Marriages. 25th ult., at St. Luke's, Torquay, Francis Henry Neville, Fellow of Sidney College, Cambridge, to Lilian Eunice, second daughter of Edward Bouverie Luxmore, Esq., of Bryn-Af=aph, St. Aaph. 26th ult., at Holy Trinif r Church, Riijl, by the Rev. T. Ri -'nrrl"tm. M.A., Vicar, assisted by the Rev. Griflith vicar of Mostyn, Wiuiain, eldest son of R. ltoi> its. Esq., Glan-y-don House, Mostyn, to Sarah EUen, youngest daughter of the Rev. J. Jones, 17, Aquarium-street, Rhyl. 27th ult., at St. George's Church, Everton, by the Rev. T. Parker, James, eldest son of James Veitch, of Glasgow, to Sarah Ellen, only daughter of Edward Parry, builder, Liverpool. 2nd inst., at the Parish Church, Halkyn, by the Rev. Walter Evans, rector, Thomas Parry, Halkyn, to Margaret, daughter of the late John Jones, Coedyora, Halkyn, near Holywell. Deaths. 22nd ult., at Northop, John William, only son of Sergt. Denson, aged 5 years. Buried at Rhyl on the 26th. 24th ult., Zaccheus, the infant son of Mr. J. Butler, Mount Pleasant, Greenfield, aged 3 weeks. 26th ult., Emma, the infant daughter of Mr. Walter Davies, Battery-row, Greenfield, aged 28th ult., Grace, widow of the late Mr. Samuel Jones, engineer, Bryn Celyn, Greenfield, aged 79 years. _T „ 30th ult., at Groesffordd, Whitford, Near oiy- well, Mr. Daniel Rogers, aged 80 years, formerly gardener at Plas Llanerchymor.. 30th ult., at 46, Rupert-lane, Everton, after a long illness, John, son of the late John Morgan, Castle-place, Abergele. tth ws Huxley's-court 18t inst., Mr. James e Holywell, aged 66 years.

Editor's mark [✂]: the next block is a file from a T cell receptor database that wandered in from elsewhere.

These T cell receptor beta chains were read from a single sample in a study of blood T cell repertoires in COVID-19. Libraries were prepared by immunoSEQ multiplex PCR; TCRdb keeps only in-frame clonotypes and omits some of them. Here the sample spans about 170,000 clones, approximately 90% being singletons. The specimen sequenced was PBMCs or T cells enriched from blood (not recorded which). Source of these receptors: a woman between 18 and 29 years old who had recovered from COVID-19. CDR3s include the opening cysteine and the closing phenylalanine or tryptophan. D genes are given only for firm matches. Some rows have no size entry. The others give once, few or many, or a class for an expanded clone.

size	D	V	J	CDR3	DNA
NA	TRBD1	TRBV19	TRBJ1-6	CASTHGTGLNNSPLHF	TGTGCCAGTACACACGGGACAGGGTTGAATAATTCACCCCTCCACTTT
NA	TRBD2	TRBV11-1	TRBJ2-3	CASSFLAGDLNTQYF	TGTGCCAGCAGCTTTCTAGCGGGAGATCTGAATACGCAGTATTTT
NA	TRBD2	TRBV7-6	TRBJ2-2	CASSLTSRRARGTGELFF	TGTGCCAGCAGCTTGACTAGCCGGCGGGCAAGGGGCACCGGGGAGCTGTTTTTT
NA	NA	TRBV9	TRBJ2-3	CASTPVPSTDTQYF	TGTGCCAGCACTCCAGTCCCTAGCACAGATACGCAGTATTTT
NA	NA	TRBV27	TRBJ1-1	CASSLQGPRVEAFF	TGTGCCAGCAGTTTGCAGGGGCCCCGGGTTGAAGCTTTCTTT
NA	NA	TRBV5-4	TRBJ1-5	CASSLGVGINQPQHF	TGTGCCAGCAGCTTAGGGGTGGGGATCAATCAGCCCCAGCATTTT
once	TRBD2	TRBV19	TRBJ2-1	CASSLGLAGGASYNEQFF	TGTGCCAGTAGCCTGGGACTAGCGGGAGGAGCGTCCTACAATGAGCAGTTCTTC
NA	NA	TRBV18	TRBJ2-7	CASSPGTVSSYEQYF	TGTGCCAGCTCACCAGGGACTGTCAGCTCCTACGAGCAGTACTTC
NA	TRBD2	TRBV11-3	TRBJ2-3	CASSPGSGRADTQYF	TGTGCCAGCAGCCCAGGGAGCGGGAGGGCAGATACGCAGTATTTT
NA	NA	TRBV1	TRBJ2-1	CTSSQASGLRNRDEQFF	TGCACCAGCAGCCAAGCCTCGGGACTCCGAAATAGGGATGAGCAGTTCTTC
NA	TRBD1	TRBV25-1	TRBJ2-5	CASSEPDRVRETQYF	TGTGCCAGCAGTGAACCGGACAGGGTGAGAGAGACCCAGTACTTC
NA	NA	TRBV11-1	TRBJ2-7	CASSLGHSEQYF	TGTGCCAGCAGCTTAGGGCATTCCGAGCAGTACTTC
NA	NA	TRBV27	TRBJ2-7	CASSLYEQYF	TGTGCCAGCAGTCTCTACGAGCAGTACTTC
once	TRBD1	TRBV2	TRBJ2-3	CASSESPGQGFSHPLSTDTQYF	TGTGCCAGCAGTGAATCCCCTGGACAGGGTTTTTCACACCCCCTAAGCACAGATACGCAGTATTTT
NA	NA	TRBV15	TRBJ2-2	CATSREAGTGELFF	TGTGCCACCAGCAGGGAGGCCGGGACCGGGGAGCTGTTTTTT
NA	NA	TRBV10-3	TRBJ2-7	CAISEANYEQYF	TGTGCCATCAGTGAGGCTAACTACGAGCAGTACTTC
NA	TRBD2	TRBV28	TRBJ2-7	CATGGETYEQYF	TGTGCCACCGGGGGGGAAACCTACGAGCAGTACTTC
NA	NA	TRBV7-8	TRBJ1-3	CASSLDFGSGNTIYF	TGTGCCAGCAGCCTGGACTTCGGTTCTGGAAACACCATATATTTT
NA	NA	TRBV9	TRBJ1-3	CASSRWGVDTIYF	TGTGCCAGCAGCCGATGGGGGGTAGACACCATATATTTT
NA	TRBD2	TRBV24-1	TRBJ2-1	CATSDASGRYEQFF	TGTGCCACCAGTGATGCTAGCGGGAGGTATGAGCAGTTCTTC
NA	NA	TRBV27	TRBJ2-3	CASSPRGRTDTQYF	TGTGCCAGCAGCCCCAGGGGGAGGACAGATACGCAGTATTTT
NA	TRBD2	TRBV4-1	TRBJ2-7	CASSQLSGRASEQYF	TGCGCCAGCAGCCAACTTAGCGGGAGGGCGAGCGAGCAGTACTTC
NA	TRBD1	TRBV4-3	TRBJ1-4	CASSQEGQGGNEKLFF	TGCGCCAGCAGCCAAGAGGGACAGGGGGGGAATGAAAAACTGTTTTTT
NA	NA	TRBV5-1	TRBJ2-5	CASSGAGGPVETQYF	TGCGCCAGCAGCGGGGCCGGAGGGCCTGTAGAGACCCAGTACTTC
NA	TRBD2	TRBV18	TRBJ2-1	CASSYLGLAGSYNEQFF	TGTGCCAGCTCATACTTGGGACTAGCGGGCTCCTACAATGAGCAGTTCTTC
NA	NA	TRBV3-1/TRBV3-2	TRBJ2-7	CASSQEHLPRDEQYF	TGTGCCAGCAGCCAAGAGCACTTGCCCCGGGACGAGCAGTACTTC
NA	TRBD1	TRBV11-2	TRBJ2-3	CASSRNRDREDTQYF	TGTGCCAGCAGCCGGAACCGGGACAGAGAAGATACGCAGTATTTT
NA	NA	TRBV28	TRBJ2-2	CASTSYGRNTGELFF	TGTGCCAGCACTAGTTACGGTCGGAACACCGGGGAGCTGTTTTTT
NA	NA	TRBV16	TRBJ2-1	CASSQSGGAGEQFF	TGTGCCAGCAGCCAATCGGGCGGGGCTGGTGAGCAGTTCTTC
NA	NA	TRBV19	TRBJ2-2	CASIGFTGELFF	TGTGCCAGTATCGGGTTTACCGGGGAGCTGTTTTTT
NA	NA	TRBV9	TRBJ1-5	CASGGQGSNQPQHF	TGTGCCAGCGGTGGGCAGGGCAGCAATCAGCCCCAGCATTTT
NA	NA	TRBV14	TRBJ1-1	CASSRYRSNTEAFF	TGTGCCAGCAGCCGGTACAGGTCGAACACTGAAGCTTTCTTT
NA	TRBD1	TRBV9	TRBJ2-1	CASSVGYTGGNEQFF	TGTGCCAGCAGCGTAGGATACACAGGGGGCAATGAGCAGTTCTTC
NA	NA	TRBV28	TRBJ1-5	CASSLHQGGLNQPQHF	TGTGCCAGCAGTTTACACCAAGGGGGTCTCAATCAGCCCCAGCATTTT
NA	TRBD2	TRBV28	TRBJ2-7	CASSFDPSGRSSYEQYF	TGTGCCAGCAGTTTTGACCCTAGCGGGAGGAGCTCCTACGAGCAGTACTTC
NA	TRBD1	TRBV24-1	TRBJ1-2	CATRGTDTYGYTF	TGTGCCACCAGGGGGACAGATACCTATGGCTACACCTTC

THE FLINT AND DENBIGH HOUNDS WILL MEET Friday, April 4th Pwllgwyn. AT lU.tiU. Monday, 7th Pontyraled. at 11. To finish the season.